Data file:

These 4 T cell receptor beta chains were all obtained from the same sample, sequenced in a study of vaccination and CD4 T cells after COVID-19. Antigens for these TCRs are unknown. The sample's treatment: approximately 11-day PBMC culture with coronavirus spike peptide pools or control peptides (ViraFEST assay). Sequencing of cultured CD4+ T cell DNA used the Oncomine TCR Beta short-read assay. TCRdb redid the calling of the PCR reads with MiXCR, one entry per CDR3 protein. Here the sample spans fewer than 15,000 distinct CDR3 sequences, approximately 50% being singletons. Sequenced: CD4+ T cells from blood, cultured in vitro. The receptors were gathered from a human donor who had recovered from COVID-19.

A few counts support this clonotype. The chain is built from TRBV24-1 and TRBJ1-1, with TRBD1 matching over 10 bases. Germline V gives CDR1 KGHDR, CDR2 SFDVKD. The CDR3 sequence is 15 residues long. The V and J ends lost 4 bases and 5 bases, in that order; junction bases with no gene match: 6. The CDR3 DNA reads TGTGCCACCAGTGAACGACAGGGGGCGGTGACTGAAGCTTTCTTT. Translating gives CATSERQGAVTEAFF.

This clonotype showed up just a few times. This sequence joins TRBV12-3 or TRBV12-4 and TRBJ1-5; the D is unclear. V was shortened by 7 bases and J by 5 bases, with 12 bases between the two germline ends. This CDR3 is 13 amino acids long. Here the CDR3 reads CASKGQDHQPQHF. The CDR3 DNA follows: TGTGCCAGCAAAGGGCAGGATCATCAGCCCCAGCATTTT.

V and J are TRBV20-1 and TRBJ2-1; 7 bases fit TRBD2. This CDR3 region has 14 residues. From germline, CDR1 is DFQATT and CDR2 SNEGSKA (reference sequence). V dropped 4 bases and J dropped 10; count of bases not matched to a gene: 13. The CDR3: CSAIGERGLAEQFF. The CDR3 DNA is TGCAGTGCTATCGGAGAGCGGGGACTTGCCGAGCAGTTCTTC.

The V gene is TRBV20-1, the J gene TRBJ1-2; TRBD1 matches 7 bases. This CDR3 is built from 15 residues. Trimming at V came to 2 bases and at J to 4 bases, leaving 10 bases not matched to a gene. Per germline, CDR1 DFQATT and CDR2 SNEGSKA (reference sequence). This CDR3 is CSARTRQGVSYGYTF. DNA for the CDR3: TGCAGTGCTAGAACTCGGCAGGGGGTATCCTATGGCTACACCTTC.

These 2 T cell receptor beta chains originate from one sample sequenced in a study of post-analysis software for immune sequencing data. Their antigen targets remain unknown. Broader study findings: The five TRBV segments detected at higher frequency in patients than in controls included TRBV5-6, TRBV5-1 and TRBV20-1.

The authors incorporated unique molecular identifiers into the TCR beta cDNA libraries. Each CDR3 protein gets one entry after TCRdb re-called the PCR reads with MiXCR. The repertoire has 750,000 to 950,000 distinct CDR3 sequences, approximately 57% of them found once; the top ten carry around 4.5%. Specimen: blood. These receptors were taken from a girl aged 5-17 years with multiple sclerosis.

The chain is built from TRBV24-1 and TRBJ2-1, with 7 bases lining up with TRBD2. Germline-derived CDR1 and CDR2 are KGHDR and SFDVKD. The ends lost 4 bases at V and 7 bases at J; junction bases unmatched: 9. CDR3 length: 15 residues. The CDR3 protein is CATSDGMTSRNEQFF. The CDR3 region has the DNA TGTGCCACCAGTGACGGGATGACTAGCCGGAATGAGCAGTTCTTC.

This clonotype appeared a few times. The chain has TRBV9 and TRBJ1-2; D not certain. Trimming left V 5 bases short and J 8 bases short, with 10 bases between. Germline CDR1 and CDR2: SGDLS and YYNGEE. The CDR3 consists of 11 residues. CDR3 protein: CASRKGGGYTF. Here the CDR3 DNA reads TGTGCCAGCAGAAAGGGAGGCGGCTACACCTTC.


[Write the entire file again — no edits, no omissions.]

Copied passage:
These 4 T cell receptor beta chains were all obtained from the same sample, sequenced in a study of vaccination and CD4 T cells after COVID-19. Antigens for these TCRs are unknown. The sample's treatment: approximately 11-day PBMC culture with coronavirus spike peptide pools or control peptides (ViraFEST assay). Sequencing of cultured CD4+ T cell DNA used the Oncomine TCR Beta short-read assay. TCRdb redid the calling of the PCR reads with MiXCR, one entry per CDR3 protein. Here the sample spans fewer than 15,000 distinct CDR3 sequences, approximately 50% being singletons. Sequenced: CD4+ T cells from blood, cultured in vitro. The receptors were gathered from a human donor who had recovered from COVID-19.

A few counts support this clonotype. The chain is built from TRBV24-1 and TRBJ1-1, with TRBD1 matching over 10 bases. Germline V gives CDR1 KGHDR, CDR2 SFDVKD. The CDR3 sequence is 15 residues long. The V and J ends lost 4 bases and 5 bases, in that order; junction bases with no gene match: 6. The CDR3 DNA reads TGTGCCACCAGTGAACGACAGGGGGCGGTGACTGAAGCTTTCTTT. Translating gives CATSERQGAVTEAFF.

This clonotype showed up just a few times. This sequence joins TRBV12-3 or TRBV12-4 and TRBJ1-5; the D is unclear. V was shortened by 7 bases and J by 5 bases, with 12 bases between the two germline ends. This CDR3 is 13 amino acids long. Here the CDR3 reads CASKGQDHQPQHF. The CDR3 DNA follows: TGTGCCAGCAAAGGGCAGGATCATCAGCCCCAGCATTTT.

V and J are TRBV20-1 and TRBJ2-1; 7 bases fit TRBD2. This CDR3 region has 14 residues. From germline, CDR1 is DFQATT and CDR2 SNEGSKA (reference sequence). V dropped 4 bases and J dropped 10; count of bases not matched to a gene: 13. The CDR3: CSAIGERGLAEQFF. The CDR3 DNA is TGCAGTGCTATCGGAGAGCGGGGACTTGCCGAGCAGTTCTTC.

The V gene is TRBV20-1, the J gene TRBJ1-2; TRBD1 matches 7 bases. This CDR3 is built from 15 residues. Trimming at V came to 2 bases and at J to 4 bases, leaving 10 bases not matched to a gene. Per germline, CDR1 DFQATT and CDR2 SNEGSKA (reference sequence). This CDR3 is CSARTRQGVSYGYTF. DNA for the CDR3: TGCAGTGCTAGAACTCGGCAGGGGGTATCCTATGGCTACACCTTC.

These 2 T cell receptor beta chains originate from one sample sequenced in a study of post-analysis software for immune sequencing data. Their antigen targets remain unknown. Broader study findings: The five TRBV segments detected at higher frequency in patients than in controls included TRBV5-6, TRBV5-1 and TRBV20-1.

The authors incorporated unique molecular identifiers into the TCR beta cDNA libraries. Each CDR3 protein gets one entry after TCRdb re-called the PCR reads with MiXCR. The repertoire has 750,000 to 950,000 distinct CDR3 sequences, approximately 57% of them found once; the top ten carry around 4.5%. Specimen: blood. These receptors were taken from a girl aged 5-17 years with multiple sclerosis.

The chain is built from TRBV24-1 and TRBJ2-1, with 7 bases lining up with TRBD2. Germline-derived CDR1 and CDR2 are KGHDR and SFDVKD. The ends lost 4 bases at V and 7 bases at J; junction bases unmatched: 9. CDR3 length: 15 residues. The CDR3 protein is CATSDGMTSRNEQFF. The CDR3 region has the DNA TGTGCCACCAGTGACGGGATGACTAGCCGGAATGAGCAGTTCTTC.

This clonotype appeared a few times. The chain has TRBV9 and TRBJ1-2; D not certain. Trimming left V 5 bases short and J 8 bases short, with 10 bases between. Germline CDR1 and CDR2: SGDLS and YYNGEE. The CDR3 consists of 11 residues. CDR3 protein: CASRKGGGYTF. Here the CDR3 DNA reads TGTGCCAGCAGAAAGGGAGGCGGCTACACCTTC.